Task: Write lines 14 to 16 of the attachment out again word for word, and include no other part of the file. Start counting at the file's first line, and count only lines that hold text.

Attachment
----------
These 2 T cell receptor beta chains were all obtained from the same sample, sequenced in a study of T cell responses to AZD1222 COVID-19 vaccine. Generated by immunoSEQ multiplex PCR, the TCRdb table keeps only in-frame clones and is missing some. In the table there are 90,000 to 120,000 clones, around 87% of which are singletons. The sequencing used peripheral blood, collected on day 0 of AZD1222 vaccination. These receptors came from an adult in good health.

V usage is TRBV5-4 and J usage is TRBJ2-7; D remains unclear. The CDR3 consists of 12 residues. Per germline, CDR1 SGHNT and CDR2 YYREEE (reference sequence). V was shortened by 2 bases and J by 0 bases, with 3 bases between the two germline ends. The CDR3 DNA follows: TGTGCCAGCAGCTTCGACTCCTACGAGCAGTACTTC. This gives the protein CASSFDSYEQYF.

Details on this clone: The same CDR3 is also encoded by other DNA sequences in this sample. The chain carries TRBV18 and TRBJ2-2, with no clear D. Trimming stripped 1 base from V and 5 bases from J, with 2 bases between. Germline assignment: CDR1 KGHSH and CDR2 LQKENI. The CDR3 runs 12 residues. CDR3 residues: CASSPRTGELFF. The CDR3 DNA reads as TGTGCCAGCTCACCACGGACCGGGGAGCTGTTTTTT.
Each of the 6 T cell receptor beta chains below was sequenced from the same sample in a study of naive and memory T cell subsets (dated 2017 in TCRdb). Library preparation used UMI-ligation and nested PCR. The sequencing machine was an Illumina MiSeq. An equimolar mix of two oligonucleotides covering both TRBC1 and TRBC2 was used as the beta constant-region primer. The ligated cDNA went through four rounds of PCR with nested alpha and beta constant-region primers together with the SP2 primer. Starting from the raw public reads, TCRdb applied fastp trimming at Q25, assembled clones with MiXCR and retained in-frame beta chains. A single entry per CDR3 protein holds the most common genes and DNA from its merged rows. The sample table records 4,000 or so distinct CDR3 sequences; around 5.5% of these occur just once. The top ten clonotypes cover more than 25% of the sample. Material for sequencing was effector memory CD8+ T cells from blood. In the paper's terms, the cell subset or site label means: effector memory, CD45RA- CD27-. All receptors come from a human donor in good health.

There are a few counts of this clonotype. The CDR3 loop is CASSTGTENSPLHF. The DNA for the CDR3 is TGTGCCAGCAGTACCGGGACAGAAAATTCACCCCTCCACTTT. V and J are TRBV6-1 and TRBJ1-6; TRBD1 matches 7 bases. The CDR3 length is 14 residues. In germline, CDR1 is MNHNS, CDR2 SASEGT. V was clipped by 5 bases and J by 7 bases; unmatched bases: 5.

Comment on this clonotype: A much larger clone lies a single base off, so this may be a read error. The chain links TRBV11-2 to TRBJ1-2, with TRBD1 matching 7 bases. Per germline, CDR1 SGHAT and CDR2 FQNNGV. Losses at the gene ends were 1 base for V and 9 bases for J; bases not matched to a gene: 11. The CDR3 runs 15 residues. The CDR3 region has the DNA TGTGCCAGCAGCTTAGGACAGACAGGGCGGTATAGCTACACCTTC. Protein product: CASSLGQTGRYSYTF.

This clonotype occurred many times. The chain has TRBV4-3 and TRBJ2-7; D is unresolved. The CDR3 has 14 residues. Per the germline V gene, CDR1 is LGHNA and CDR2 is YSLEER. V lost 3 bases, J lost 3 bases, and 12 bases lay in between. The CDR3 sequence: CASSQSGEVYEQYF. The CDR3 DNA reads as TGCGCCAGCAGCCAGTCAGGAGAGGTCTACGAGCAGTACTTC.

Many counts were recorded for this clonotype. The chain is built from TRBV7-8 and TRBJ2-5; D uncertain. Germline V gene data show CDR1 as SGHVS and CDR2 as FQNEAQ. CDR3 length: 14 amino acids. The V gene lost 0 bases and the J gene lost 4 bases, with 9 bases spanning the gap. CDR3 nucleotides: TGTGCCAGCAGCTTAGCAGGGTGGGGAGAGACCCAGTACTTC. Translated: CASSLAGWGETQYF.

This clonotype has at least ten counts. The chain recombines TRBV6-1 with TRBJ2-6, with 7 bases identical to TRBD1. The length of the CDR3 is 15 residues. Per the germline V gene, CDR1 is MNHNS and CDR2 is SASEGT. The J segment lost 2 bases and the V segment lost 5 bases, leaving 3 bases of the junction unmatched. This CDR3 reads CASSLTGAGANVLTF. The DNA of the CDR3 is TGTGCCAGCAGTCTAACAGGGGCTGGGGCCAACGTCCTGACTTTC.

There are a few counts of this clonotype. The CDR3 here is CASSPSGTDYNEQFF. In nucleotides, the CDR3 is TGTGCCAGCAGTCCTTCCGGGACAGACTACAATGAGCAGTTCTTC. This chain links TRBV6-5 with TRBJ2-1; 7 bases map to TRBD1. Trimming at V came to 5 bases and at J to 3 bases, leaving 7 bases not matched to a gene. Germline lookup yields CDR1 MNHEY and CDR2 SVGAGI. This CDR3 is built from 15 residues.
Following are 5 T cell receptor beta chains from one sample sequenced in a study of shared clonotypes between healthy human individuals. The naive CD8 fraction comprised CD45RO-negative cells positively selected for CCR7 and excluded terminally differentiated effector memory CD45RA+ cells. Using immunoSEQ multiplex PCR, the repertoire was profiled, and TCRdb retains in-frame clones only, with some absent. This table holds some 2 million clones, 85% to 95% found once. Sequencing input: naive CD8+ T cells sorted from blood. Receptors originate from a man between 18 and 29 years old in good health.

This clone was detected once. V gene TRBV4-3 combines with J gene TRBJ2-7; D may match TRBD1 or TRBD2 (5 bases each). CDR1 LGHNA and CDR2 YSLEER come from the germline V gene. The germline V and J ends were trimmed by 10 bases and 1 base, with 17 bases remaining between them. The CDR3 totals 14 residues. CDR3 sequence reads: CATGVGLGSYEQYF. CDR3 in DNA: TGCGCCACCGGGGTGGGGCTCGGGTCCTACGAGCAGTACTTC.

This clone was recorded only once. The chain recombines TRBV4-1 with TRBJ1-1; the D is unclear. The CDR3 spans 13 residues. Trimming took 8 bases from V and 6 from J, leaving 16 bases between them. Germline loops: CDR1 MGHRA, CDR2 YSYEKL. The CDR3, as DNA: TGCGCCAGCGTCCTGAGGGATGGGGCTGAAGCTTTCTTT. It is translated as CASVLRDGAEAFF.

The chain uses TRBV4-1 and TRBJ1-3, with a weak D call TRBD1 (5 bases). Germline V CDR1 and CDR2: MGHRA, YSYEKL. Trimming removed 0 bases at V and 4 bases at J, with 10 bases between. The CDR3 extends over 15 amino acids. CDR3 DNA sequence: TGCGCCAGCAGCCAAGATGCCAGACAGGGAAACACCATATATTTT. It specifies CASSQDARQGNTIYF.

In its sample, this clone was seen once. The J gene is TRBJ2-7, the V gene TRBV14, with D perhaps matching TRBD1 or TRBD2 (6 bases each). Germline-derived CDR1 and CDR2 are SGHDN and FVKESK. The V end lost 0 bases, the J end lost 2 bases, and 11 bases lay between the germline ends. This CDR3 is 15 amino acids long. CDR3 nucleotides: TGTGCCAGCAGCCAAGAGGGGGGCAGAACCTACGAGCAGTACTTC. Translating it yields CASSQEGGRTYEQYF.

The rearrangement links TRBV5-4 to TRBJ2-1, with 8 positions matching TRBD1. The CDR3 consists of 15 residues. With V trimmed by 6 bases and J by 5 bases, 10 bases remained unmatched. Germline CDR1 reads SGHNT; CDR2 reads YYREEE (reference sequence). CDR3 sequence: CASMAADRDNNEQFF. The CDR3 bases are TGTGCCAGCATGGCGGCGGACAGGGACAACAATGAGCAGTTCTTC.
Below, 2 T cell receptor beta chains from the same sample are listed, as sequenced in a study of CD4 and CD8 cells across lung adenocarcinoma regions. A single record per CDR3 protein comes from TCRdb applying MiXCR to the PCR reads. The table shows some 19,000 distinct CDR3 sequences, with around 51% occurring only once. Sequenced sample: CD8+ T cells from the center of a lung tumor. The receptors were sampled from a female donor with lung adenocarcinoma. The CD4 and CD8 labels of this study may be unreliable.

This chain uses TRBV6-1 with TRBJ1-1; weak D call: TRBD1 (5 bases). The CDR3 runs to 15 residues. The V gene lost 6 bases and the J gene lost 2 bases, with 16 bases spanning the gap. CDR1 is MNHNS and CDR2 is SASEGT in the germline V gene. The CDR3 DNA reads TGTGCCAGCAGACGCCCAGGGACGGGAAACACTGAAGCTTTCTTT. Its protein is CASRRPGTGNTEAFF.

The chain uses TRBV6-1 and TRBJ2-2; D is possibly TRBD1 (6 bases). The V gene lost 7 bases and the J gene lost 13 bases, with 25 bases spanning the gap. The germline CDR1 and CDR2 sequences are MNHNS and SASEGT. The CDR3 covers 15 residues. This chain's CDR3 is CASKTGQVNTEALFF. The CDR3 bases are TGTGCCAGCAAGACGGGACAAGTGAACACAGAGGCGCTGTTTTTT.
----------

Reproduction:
The chain uses TRBV4-1 and TRBJ1-3, with a weak D call TRBD1 (5 bases). Germline V CDR1 and CDR2: MGHRA, YSYEKL. Trimming removed 0 bases at V and 4 bases at J, with 10 bases between. The CDR3 extends over 15 amino acids. CDR3 DNA sequence: TGCGCCAGCAGCCAAGATGCCAGACAGGGAAACACCATATATTTT. It specifies CASSQDARQGNTIYF.

In its sample, this clone was seen once. The J gene is TRBJ2-7, the V gene TRBV14, with D perhaps matching TRBD1 or TRBD2 (6 bases each). Germline-derived CDR1 and CDR2 are SGHDN and FVKESK. The V end lost 0 bases, the J end lost 2 bases, and 11 bases lay between the germline ends. This CDR3 is 15 amino acids long. CDR3 nucleotides: TGTGCCAGCAGCCAAGAGGGGGGCAGAACCTACGAGCAGTACTTC. Translating it yields CASSQEGGRTYEQYF.

The rearrangement links TRBV5-4 to TRBJ2-1, with 8 positions matching TRBD1. The CDR3 consists of 15 residues. With V trimmed by 6 bases and J by 5 bases, 10 bases remained unmatched. Germline CDR1 reads SGHNT; CDR2 reads YYREEE (reference sequence). CDR3 sequence: CASMAADRDNNEQFF. The CDR3 bases are TGTGCCAGCATGGCGGCGGACAGGGACAACAATGAGCAGTTCTTC.